That latter bit is quite important. After Top Shot launched and it was clear that Dapper and Flow were gonna make it, Dapper offered Flow tokens to the community at the same price that the venture capitalists got in the conversion of the notes.

There are many alternatives to venture capital these days, particularly in web3, but there are few, if any, alternatives that stick with you, when times are tough, when a global pandemic hits and you have weeks of cash left, when everything seems lost and you are at rock bottom.

But venture capitalists do, particularly good, experienced, and confident venture capitalists.

And that is what Dapper had by its side. And that is why Dapper was able to launch the Flow blockchain, NBA Top Shot, the Dapper Wallet, and a bunch more hit products too.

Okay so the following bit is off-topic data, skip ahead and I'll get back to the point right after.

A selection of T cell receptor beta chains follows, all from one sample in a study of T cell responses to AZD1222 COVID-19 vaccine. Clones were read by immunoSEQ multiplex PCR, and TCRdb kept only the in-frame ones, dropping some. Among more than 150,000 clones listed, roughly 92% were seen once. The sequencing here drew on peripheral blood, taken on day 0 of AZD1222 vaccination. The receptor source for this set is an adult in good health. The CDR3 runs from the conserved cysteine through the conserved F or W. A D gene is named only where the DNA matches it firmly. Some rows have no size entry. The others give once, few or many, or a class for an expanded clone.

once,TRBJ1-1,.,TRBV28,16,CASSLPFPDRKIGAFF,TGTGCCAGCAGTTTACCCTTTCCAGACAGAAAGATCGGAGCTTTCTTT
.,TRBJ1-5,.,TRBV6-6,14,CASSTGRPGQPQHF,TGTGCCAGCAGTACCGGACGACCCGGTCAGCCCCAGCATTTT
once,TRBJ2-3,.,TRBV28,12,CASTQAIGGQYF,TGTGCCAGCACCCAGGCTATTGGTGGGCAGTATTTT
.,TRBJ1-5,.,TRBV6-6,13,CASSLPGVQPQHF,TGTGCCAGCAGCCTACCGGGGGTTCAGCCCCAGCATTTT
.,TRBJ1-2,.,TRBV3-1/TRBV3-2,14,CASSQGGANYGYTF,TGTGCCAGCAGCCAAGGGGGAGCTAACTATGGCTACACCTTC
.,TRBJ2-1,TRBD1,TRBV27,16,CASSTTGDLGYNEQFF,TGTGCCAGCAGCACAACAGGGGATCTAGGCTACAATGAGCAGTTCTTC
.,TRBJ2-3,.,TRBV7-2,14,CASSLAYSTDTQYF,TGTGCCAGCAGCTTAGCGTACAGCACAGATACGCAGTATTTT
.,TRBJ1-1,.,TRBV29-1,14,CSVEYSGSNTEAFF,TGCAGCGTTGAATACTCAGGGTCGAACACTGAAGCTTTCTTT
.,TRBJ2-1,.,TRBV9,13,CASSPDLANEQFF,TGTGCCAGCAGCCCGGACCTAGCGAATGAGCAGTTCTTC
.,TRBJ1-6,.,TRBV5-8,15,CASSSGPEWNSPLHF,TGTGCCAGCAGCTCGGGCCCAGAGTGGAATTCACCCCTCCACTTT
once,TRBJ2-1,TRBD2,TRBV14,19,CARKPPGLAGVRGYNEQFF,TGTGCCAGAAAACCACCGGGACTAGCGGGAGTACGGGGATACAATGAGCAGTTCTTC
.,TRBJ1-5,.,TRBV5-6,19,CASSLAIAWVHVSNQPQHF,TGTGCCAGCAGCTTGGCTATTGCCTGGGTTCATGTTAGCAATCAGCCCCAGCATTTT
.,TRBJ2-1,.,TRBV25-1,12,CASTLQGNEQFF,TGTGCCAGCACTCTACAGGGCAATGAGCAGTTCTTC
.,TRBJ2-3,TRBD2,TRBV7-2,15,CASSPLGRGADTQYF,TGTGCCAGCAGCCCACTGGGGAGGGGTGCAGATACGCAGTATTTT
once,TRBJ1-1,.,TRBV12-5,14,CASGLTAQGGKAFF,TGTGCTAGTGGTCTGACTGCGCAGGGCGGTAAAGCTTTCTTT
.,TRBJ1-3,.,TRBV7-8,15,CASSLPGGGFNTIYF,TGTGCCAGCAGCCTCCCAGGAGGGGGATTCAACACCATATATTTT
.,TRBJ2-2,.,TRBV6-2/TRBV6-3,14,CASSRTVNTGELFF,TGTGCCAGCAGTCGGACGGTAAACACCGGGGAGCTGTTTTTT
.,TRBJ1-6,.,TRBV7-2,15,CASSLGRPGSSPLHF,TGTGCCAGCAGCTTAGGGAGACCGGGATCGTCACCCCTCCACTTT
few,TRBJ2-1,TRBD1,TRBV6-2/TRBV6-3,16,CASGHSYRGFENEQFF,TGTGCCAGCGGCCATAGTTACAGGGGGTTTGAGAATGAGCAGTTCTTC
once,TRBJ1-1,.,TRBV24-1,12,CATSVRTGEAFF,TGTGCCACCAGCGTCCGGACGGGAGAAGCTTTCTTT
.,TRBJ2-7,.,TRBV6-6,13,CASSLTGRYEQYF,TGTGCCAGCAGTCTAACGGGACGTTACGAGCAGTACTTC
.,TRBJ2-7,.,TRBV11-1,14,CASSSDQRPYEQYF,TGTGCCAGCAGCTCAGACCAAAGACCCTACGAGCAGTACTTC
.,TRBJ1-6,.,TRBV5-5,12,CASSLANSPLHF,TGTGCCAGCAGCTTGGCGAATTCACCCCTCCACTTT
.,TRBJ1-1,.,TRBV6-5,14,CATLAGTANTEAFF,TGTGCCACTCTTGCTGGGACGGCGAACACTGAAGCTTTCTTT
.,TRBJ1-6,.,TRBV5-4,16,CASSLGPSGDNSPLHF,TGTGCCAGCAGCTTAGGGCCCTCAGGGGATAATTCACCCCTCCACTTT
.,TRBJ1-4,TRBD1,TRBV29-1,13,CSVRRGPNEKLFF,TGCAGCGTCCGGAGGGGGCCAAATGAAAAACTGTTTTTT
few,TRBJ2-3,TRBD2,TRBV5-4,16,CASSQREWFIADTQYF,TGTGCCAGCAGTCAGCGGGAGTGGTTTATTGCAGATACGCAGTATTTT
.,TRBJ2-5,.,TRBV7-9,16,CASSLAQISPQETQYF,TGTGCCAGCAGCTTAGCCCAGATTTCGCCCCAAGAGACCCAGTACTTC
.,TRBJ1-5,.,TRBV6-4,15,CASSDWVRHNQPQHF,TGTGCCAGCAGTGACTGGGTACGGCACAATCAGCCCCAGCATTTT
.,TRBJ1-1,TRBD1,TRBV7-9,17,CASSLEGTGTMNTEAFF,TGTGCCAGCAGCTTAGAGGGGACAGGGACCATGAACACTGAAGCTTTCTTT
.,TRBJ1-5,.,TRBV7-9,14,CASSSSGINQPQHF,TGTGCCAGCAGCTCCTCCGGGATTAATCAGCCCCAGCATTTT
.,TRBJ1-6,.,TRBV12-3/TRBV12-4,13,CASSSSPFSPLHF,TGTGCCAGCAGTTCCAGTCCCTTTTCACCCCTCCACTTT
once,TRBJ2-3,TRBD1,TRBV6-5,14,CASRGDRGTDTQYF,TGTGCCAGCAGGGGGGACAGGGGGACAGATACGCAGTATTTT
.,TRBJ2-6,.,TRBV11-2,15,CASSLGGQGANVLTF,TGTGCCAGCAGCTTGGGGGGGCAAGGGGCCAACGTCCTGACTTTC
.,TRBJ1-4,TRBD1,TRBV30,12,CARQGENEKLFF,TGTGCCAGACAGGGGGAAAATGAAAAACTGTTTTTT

That’s why you might want to take venture capital for your web3 project.

#VC & Technology#Web3

Exciting Protocol Lead Opportunity

Last month our portfolio company Kickstarter announced the creation of a protocol organization that will develop a web3 protocol for the crowdfunding of creative projects.

They are now assembling a protocol team and are talking to candidates to lead that effort. The protocol lead role is an exciting one that combines product leadership, smart contract development, team management, and a lot more.

I believe Kickstarter is at the forefront of a wave of companies that have been built on web2 technologies that will be adopting web3 approaches to move their products and stakeholder networks forward. And so leading this protocol effort will be an opportunity to help shape what that looks like.

If you are interested in this role or know someone who would be great for it, please email me and I will make the connection.

#crowdfunding#Web3